Irving Reis

From Wikipedia, the free encyclopedia
Jump to navigation Jump to search
Irving Reis
Reis irving.jpg
Born(1906-05-07)May 7, 1906
DiedJuly 3, 1953(1953-07-03) (aged 47)
Occupationradio program producer & director
film director
Spouse(s)Meta Arenson
Vanessa Idu

Irving Reis (May 7, 1906 in New York City – July 3, 1953 in Woodland Hills, California) was a radio program producer and director, and a film director.


Irving Reis was born into a Jewish family.[1]

Reis began his career as a motion picture photographer.[2] The most notable of his screen efforts was being one of the photographers for The Hollywood Revue of 1929.[2]

A 1931 notice in Variety declared that he was transitioning into a playwright.[3] By 1933, Variety took notice of his radio play St. Louis Blues.[4] His radio play Meridian 7-1212 first broadcast on January 24, 1935, received an "above par" comment from Variety. Observing that he wrote and produced the play, the unnamed reviewer noted the numerous radio effects, and that compared to his two previous radio plays, this was the best.[5]

Reis was the creator of Columbia Workshop, the experimental anthology program on the radio, and its initial broadcast took place on July 18, 1936.[6]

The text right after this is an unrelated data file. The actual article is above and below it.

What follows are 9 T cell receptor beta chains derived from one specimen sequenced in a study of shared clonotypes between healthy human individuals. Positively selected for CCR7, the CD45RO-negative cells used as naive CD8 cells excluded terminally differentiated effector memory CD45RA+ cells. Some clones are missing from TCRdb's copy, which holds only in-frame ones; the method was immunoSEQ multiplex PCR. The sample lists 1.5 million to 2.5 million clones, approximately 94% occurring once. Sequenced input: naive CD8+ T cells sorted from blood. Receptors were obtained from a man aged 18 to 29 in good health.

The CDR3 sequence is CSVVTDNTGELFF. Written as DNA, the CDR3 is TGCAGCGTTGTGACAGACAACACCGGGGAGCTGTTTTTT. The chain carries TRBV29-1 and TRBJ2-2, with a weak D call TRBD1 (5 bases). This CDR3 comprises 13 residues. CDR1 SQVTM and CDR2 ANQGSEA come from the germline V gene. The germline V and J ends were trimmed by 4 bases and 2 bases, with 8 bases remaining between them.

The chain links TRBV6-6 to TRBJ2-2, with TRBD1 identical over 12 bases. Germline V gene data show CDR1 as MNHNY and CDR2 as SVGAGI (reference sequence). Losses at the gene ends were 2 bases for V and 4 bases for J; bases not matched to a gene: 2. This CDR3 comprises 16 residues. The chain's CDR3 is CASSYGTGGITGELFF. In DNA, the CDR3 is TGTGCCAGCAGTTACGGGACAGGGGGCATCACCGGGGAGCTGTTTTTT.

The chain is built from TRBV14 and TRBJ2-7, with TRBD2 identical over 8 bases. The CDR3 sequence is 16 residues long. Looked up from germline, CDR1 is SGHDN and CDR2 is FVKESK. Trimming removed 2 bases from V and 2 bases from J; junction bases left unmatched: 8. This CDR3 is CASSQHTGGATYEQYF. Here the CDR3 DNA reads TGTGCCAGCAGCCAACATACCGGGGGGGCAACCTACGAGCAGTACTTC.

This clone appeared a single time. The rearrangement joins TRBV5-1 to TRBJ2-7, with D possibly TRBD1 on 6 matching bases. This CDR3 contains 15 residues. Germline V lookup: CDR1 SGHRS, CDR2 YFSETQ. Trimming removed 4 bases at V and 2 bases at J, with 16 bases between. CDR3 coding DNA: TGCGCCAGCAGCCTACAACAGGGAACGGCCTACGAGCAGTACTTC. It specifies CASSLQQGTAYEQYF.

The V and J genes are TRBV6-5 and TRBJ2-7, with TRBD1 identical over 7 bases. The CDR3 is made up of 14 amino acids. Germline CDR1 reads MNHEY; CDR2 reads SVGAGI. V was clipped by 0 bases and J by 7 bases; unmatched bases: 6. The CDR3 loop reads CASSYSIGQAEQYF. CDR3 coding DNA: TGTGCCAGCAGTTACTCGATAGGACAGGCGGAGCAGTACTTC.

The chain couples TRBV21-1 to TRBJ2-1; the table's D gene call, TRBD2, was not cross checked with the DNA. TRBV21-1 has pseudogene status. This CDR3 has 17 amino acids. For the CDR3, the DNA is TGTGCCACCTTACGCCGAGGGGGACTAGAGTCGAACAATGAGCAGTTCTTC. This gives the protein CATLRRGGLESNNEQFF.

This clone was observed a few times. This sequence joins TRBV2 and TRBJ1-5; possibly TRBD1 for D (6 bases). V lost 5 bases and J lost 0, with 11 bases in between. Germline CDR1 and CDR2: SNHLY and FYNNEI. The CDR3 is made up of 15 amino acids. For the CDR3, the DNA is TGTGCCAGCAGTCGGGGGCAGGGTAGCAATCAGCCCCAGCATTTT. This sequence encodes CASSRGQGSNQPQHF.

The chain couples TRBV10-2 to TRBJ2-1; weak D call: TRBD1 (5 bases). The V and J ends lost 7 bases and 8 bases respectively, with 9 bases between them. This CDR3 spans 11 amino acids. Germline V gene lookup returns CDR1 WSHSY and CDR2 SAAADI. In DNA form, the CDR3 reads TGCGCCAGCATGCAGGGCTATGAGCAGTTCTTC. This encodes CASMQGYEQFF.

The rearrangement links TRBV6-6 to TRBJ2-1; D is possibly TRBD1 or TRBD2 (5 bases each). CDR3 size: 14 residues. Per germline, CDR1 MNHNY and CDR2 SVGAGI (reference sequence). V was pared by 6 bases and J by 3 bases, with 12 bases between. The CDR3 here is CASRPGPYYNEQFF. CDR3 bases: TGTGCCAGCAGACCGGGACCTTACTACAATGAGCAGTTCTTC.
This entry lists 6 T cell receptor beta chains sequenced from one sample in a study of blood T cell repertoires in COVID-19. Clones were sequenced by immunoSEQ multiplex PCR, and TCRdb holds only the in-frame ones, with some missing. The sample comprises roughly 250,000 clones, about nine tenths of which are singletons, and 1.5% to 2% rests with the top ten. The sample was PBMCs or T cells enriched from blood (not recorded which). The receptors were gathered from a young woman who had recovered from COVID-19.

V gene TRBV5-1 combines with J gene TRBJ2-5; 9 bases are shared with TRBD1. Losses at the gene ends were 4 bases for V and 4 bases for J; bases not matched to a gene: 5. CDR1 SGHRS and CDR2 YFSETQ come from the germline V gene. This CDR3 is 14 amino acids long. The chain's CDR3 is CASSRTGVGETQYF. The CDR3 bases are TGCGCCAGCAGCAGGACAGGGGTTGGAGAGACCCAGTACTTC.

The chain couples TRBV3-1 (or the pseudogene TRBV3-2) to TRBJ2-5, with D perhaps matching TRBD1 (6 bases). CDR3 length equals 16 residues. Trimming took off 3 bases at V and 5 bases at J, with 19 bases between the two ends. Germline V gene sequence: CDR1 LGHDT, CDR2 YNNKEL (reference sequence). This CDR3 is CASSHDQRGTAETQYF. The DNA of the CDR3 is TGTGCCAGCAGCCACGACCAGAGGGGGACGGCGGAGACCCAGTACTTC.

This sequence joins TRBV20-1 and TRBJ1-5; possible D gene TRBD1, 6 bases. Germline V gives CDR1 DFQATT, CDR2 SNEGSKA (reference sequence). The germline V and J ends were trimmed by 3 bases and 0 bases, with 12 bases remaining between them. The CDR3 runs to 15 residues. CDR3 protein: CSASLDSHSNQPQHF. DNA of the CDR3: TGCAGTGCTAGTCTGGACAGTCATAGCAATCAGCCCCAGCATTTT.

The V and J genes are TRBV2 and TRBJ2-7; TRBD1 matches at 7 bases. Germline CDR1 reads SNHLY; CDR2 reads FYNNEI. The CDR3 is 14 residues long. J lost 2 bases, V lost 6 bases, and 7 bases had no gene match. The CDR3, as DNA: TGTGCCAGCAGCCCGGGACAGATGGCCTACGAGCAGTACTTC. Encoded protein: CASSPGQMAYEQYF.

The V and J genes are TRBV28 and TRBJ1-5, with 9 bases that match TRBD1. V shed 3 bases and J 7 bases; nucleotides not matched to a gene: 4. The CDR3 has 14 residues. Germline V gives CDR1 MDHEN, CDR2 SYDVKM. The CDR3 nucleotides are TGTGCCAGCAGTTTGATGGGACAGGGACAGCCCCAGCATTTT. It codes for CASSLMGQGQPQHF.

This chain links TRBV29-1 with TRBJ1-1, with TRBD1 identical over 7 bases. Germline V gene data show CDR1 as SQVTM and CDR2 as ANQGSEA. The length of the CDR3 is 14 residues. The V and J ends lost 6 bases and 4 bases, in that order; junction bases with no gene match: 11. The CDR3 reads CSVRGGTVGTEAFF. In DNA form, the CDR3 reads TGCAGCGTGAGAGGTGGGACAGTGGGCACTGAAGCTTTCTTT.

Reis departed for Hollywood on January 1, 1938 where he became a scriptwriter for Paramount Pictures.[7] In November 1939, Variety announced that Reis would be taking 10 weeks off from his script writing at Paramount to study film direction.[8]

In February 1940, Variety announced that Reis had left Paramount to begin directing at RKO Pictures.[9] Among his motion picture credits are Enchantment, Roseanna McCoy, The Big Street, and the screen adaptation of Arthur Miller's play All My Sons (1948). Reis also directed the movie The Four Poster, based on Jan de Hartog's play The Fourposter.


Reis married writer Meta Arenson in Tijuana on August 10, 1938.[10]

He died of cancer, leaving his wife and three children.[11] Reis is buried in the Jewish Cemetery Hillside Memorial Park.[1]

Selected filmography[edit]

See also[edit]


  1. ^ a b[bare URL PDF]
  2. ^ a b Reis, Irving, Internet Movie Database (accessed December 28, 2015).
  3. ^ "Times Square: Chatter-Broadway," Variety (February 18, 1931), p. 49.
  4. ^ "Irving Reis, CBS," Broadcasting (October 1, 1933), p. 54.
  5. ^ "Radio Reports: Meridian 7-1212," Variety (Jan. 29, 1935), p. 44.
  6. ^ "Director Irving Reis Dies, Victim Of Cancer". Sarasota Herald. July 5, 1953. p. 21. Retrieved July 5, 2011.
  7. ^ "Irving Reis of CBS to Enter Film Business," Variety (November 3, 1937), p. 31.
  8. ^ "Reis Learns Directing on Own Time at Par," Variety (November 15, 1939), p. 5.
  9. ^ "Reis Directs at RKO," Variety (February 21, 1940), p. 16.
  10. ^ "Marriages," Variety (August 3, 1938), p. 54.
  11. ^ "Irving Reis, Director, Dies," Boxoffice (July 11, 1953), p. 35.

External links[edit]